(CNN) -- An inmate wrestles with his fear, boredom and remorse.
He is subjected to random strip-searches as a fellow inmate espouses conspiracy theories about the jailhouse food and another is busted with a hidden ball of black-tar heroin.
The alternately bleak, wry and amusing scenes, described in a series of journal-like entries, would fit comfortably in the work of Academy Award-winning screenwriter and director Roger Avary.
But they may be based on fact, not fiction. These 140-character snippets have been popping up for more than a month on what friends acknowledge as the Twitter account of Avary, who is serving a year in a California jail for vehicular manslaughter.
In fact, the tweets may have landed Avary in tighter security.
Avary, 44, whose Oscar came in 1995 for co-writing "Pulp Fiction" with Quentin Tarantino, appears to have begun the posts September 26, around the time he began serving his sentence at Ventura County Jail northwest of Los Angeles.
Avary's Twitter feed had been dormant since July 23, when he wrapped up a series of tweets describing what appeared to be scenes from a prospective screenplay.
After a two-month hiatus, the September 26 post contained only two words: "FADE IN," the traditional beginning of a professional screenplay.
"Nightly, every few hours like clockwork, a guard's flashlight beam strikes #34's face, perhaps to ensure lack of proper rest and exhaustion," reads a post from November 20. Many tweets describe Avary as "#34," an apparent reference to his inmate number.
Other posts describe an array of life-in-jail moments, from the bittersweet release of a friendly cellmate to an accidental fire in a coffee can used for cigarette butts that brings a harsh response from riot squads.
"Night falls, and the only real activity is an endless recounting of the terrible and pointless events that brought us all to this sad place," was the November 2 post.
CNN has not been able to independently confirm that Avary has been writing the posts. But the account is linked on Avary's personal Web site, and friends of his have said it is authentic.
"My friend @AVARY is tweeting from the inside," writer Neil Gaiman, who worked with Avary on the 2007 movie "Beowulf," wrote on his own Twitter feed last week. "It's riveting, horrible strange. Jail in 140 character lumps."
Gaiman, whose books include "Coraline," "Neverwhere" and "American Gods," bristled when some of his followers suggested that the posts on Avary's feed were fiction.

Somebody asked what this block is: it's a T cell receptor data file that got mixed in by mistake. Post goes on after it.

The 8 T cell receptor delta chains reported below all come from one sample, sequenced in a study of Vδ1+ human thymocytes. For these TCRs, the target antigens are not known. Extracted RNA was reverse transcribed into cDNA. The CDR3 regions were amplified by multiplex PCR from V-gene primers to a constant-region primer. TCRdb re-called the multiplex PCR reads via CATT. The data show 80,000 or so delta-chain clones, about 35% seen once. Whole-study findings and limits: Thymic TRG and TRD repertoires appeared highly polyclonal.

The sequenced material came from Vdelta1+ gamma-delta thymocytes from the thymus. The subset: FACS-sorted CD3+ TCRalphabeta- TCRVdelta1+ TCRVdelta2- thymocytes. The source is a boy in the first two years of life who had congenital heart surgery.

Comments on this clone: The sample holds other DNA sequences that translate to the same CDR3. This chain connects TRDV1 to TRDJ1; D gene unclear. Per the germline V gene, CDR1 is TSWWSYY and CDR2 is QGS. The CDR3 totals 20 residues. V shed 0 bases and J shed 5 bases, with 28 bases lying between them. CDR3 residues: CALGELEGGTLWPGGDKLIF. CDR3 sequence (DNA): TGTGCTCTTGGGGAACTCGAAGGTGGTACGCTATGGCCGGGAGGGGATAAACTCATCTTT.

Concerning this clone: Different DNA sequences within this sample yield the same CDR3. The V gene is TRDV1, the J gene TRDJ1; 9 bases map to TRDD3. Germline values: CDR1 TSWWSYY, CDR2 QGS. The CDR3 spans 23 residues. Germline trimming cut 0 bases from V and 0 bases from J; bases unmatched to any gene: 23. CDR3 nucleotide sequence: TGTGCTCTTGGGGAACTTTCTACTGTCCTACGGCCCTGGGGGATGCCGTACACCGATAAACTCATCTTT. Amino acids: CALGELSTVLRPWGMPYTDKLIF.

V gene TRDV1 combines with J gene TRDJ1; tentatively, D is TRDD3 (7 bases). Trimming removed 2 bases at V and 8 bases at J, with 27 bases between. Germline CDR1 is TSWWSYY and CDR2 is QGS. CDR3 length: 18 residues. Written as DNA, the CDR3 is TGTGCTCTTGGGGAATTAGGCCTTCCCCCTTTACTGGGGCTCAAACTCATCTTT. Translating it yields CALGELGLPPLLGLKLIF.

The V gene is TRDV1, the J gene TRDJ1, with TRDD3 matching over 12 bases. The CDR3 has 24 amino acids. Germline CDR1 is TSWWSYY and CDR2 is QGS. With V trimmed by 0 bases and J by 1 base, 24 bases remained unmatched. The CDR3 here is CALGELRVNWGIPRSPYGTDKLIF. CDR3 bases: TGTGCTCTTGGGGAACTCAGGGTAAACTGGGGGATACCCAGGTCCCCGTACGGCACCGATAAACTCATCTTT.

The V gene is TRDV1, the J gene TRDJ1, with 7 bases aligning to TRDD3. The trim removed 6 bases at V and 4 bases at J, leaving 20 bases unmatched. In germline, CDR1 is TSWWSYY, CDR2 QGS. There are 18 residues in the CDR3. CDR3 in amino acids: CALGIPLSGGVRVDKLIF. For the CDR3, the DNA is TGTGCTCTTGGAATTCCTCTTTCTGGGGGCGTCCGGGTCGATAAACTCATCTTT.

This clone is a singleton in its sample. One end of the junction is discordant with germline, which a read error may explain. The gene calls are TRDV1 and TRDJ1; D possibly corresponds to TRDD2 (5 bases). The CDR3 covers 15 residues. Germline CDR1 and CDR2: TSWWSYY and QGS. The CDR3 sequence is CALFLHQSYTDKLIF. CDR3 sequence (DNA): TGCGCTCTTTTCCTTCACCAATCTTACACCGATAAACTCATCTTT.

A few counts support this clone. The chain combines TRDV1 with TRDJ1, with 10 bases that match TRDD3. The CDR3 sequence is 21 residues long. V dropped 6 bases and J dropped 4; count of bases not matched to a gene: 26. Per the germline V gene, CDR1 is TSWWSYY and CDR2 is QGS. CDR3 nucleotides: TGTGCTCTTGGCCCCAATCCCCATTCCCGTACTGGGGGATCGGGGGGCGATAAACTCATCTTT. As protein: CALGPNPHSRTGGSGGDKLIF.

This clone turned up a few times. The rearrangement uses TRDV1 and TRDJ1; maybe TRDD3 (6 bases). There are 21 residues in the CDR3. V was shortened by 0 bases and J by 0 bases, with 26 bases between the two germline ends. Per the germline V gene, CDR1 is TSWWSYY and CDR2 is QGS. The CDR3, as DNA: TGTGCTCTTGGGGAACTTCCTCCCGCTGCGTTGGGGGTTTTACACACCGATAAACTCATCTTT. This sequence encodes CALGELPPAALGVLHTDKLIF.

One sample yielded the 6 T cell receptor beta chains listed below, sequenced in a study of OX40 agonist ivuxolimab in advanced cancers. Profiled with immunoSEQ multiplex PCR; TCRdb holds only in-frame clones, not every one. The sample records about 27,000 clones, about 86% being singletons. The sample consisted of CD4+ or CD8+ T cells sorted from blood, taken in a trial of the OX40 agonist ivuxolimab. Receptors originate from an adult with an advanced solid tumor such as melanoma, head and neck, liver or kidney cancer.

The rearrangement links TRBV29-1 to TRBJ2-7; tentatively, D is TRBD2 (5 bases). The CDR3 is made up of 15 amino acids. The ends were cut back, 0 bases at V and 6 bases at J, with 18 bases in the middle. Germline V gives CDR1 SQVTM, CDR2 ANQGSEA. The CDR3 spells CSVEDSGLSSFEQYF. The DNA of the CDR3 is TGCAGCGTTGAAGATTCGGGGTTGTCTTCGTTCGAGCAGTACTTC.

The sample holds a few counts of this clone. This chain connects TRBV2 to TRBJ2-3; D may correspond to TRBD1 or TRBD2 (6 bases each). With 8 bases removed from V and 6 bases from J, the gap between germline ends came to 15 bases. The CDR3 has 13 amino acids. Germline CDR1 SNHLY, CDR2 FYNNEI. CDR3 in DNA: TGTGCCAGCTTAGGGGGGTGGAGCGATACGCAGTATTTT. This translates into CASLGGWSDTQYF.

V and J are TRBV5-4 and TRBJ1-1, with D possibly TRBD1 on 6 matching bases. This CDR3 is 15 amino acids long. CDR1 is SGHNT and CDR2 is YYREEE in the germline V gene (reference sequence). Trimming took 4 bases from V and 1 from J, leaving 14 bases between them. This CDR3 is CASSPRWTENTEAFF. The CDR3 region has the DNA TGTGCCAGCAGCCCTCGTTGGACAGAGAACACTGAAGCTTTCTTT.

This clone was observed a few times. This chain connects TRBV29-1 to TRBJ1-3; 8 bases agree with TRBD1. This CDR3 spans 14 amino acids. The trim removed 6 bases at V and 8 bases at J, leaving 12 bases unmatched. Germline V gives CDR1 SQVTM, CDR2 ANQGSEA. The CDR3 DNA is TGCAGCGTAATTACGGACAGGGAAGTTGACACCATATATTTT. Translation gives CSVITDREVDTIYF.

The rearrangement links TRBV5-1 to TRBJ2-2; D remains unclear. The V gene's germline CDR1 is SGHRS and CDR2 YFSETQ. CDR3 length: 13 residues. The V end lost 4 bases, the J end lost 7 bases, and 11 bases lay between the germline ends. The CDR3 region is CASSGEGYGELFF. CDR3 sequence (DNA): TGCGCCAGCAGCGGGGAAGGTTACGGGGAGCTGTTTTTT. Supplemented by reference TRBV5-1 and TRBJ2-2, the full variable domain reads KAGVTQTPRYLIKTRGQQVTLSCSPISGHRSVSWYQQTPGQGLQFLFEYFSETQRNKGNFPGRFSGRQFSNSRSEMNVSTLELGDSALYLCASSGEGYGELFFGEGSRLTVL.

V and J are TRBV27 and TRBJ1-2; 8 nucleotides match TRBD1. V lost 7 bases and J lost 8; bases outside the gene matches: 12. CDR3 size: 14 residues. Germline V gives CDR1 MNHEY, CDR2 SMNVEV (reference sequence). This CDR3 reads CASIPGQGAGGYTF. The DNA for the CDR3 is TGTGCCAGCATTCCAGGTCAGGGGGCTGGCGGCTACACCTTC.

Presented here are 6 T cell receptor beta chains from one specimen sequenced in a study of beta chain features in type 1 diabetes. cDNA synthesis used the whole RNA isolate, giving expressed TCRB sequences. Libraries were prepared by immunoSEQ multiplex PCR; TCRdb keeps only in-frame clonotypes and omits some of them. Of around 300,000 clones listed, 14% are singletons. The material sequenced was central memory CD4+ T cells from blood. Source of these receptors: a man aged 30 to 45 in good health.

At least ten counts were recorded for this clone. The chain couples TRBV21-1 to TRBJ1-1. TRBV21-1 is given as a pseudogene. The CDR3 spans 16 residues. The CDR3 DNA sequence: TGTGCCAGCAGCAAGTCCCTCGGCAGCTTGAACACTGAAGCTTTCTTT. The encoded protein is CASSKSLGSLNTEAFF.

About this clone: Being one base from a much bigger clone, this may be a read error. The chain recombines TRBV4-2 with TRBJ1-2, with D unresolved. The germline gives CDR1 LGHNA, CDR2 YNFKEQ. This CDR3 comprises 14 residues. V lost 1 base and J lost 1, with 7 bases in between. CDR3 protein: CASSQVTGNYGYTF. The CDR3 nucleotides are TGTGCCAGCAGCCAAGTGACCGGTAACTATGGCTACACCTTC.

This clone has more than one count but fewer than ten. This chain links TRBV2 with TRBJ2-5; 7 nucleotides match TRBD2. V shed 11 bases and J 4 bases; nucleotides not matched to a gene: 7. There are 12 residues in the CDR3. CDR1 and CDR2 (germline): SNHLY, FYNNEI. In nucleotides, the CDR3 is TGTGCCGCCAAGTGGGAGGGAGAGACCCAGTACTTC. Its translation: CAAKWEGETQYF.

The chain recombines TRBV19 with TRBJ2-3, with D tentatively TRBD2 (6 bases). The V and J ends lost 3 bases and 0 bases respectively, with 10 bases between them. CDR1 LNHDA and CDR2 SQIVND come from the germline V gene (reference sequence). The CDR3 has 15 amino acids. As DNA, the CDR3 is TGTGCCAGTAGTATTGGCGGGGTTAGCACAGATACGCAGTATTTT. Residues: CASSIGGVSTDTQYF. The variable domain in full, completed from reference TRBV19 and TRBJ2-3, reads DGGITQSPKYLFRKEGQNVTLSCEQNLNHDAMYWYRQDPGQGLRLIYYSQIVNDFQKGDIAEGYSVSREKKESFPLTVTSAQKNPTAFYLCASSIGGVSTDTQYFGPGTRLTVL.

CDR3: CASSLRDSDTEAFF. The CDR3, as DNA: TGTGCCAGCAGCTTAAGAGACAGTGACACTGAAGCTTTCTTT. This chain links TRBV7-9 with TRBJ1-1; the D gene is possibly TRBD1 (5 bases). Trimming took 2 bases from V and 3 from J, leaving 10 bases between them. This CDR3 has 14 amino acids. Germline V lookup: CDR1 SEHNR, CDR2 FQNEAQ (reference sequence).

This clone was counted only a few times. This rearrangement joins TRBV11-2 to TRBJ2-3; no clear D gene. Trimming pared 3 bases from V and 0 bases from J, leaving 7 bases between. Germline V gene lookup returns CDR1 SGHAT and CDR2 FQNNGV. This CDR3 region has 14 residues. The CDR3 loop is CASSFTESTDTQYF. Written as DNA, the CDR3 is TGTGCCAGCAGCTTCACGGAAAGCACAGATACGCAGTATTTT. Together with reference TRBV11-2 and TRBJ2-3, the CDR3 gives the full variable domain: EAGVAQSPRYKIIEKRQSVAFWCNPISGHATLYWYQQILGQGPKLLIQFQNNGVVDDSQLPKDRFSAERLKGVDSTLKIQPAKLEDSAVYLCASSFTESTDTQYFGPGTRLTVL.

"So he's actually in a nice prison with cake and sushi and is tweeting about having a rough time to make us feel sorry for him?" he wrote to one.
Ross Bonfiglio, a spokesman for the Ventura County Sheriff's Department, said Avary was part of a furlough program that allowed him to leave jail to work a job during weekdays while spending nights and weekends behind bars.
"That will explain why he can 'tweet,' " Bonfiglio said.
But Wednesday night, Avary was sent from the work-release program back into regular confinement at the jail, Bonfiglio said. "The only reason I can give you is for security reasons," he said.
By the middle of last week, Avary's Twitter account had begun gaining popularity on the social networking site, with several blogs mentioning it. As of Friday, Avary had more than 13,000 followers.
"#34 is 'rolled up' to a higher security facility for exercising his first amendment rights. The truth he has discovered is too dangerous," was posted on Avary's account early Friday. By Monday morning, that post appeared to have been deleted.
Terry Thornton, a spokeswoman for the California Department of Corrections, told CNN that state inmates are not allowed access to the Internet while in custody.
But Bonfiglio said it would not violate jail rules for an inmate to relay Twitter messages to someone over the phone or in a letter.
Born in Manitoba, Canada, and raised in Arizona, Avary directed the 1993 film "Killing Zoe" and the 2002 adaptation of the Bret Easton Ellis novel, "The Rules of Attraction."
But his greatest accolade was as a writer, taking the Oscar along with Tarantino for Best Original Screenplay. The two had met in the 1980s when they worked at a video store and collaborated several times in the early '90s before parting ways.
Avary pleaded guilty in August to gross vehicular manslaughter while intoxicated, according to the California corrections department.
Authorities said Avary was driving more than 100 mph when his car hit a telephone pole on January 13, 2008, in Ojai. Passenger Andreas Zini, 34 -- an Italian who, according to media reports, was visiting with his wife during their honeymoon -- was killed, and Avary's wife, Gretchen, was ejected from the car and injured.
Bonfiglio said he could not contact Avary to ask if he would be willing to do an interview for this story.
CNN tried to contact the writer of @AVARY through his Twitter feed but received no response. Attempts to reach Avary through his agent were unsuccessful.